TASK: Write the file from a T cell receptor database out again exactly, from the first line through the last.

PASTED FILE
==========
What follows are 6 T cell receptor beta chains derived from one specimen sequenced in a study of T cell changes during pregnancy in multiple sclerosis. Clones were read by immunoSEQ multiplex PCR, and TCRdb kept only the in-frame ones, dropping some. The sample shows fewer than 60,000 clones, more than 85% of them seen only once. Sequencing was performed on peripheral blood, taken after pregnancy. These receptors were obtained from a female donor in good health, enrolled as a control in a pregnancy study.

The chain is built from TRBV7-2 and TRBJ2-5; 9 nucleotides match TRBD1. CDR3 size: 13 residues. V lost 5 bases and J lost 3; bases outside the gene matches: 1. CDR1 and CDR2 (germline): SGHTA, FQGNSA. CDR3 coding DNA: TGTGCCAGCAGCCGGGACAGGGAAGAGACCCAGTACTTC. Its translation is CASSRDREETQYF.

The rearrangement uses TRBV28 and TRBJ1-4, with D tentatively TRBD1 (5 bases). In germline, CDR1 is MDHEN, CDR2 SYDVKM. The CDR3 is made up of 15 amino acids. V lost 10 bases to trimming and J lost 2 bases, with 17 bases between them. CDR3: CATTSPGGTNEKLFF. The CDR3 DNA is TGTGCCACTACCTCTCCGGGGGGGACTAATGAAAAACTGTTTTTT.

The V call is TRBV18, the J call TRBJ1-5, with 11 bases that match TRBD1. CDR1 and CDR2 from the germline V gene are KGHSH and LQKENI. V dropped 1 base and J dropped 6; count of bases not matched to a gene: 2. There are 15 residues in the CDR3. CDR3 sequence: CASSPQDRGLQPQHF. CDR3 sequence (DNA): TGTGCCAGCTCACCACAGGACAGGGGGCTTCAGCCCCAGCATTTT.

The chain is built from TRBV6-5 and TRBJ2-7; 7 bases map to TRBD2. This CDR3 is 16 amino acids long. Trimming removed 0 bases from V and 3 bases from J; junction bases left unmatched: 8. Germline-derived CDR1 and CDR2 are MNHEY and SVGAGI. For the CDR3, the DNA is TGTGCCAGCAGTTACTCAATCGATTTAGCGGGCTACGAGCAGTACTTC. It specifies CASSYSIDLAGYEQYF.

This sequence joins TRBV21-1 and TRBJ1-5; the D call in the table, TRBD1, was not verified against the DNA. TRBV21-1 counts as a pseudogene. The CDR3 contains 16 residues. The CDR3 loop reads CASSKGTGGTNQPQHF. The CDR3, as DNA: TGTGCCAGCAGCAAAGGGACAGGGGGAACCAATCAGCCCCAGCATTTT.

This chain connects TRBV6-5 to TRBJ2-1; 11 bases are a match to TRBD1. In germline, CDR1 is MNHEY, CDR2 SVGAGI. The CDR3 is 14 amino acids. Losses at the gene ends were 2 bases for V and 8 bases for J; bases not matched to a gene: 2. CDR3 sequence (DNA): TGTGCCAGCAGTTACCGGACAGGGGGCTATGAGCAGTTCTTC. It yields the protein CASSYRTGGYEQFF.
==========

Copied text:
What follows are 6 T cell receptor beta chains derived from one specimen sequenced in a study of T cell changes during pregnancy in multiple sclerosis. Clones were read by immunoSEQ multiplex PCR, and TCRdb kept only the in-frame ones, dropping some. The sample shows fewer than 60,000 clones, more than 85% of them seen only once. Sequencing was performed on peripheral blood, taken after pregnancy. These receptors were obtained from a female donor in good health, enrolled as a control in a pregnancy study.

The chain is built from TRBV7-2 and TRBJ2-5; 9 nucleotides match TRBD1. CDR3 size: 13 residues. V lost 5 bases and J lost 3; bases outside the gene matches: 1. CDR1 and CDR2 (germline): SGHTA, FQGNSA. CDR3 coding DNA: TGTGCCAGCAGCCGGGACAGGGAAGAGACCCAGTACTTC. Its translation is CASSRDREETQYF.

The rearrangement uses TRBV28 and TRBJ1-4, with D tentatively TRBD1 (5 bases). In germline, CDR1 is MDHEN, CDR2 SYDVKM. The CDR3 is made up of 15 amino acids. V lost 10 bases to trimming and J lost 2 bases, with 17 bases between them. CDR3: CATTSPGGTNEKLFF. The CDR3 DNA is TGTGCCACTACCTCTCCGGGGGGGACTAATGAAAAACTGTTTTTT.

The V call is TRBV18, the J call TRBJ1-5, with 11 bases that match TRBD1. CDR1 and CDR2 from the germline V gene are KGHSH and LQKENI. V dropped 1 base and J dropped 6; count of bases not matched to a gene: 2. There are 15 residues in the CDR3. CDR3 sequence: CASSPQDRGLQPQHF. CDR3 sequence (DNA): TGTGCCAGCTCACCACAGGACAGGGGGCTTCAGCCCCAGCATTTT.

The chain is built from TRBV6-5 and TRBJ2-7; 7 bases map to TRBD2. This CDR3 is 16 amino acids long. Trimming removed 0 bases from V and 3 bases from J; junction bases left unmatched: 8. Germline-derived CDR1 and CDR2 are MNHEY and SVGAGI. For the CDR3, the DNA is TGTGCCAGCAGTTACTCAATCGATTTAGCGGGCTACGAGCAGTACTTC. It specifies CASSYSIDLAGYEQYF.

This sequence joins TRBV21-1 and TRBJ1-5; the D call in the table, TRBD1, was not verified against the DNA. TRBV21-1 counts as a pseudogene. The CDR3 contains 16 residues. The CDR3 loop reads CASSKGTGGTNQPQHF. The CDR3, as DNA: TGTGCCAGCAGCAAAGGGACAGGGGGAACCAATCAGCCCCAGCATTTT.

This chain connects TRBV6-5 to TRBJ2-1; 11 bases are a match to TRBD1. In germline, CDR1 is MNHEY, CDR2 SVGAGI. The CDR3 is 14 amino acids. Losses at the gene ends were 2 bases for V and 8 bases for J; bases not matched to a gene: 2. CDR3 sequence (DNA): TGTGCCAGCAGTTACCGGACAGGGGGCTATGAGCAGTTCTTC. It yields the protein CASSYRTGGYEQFF.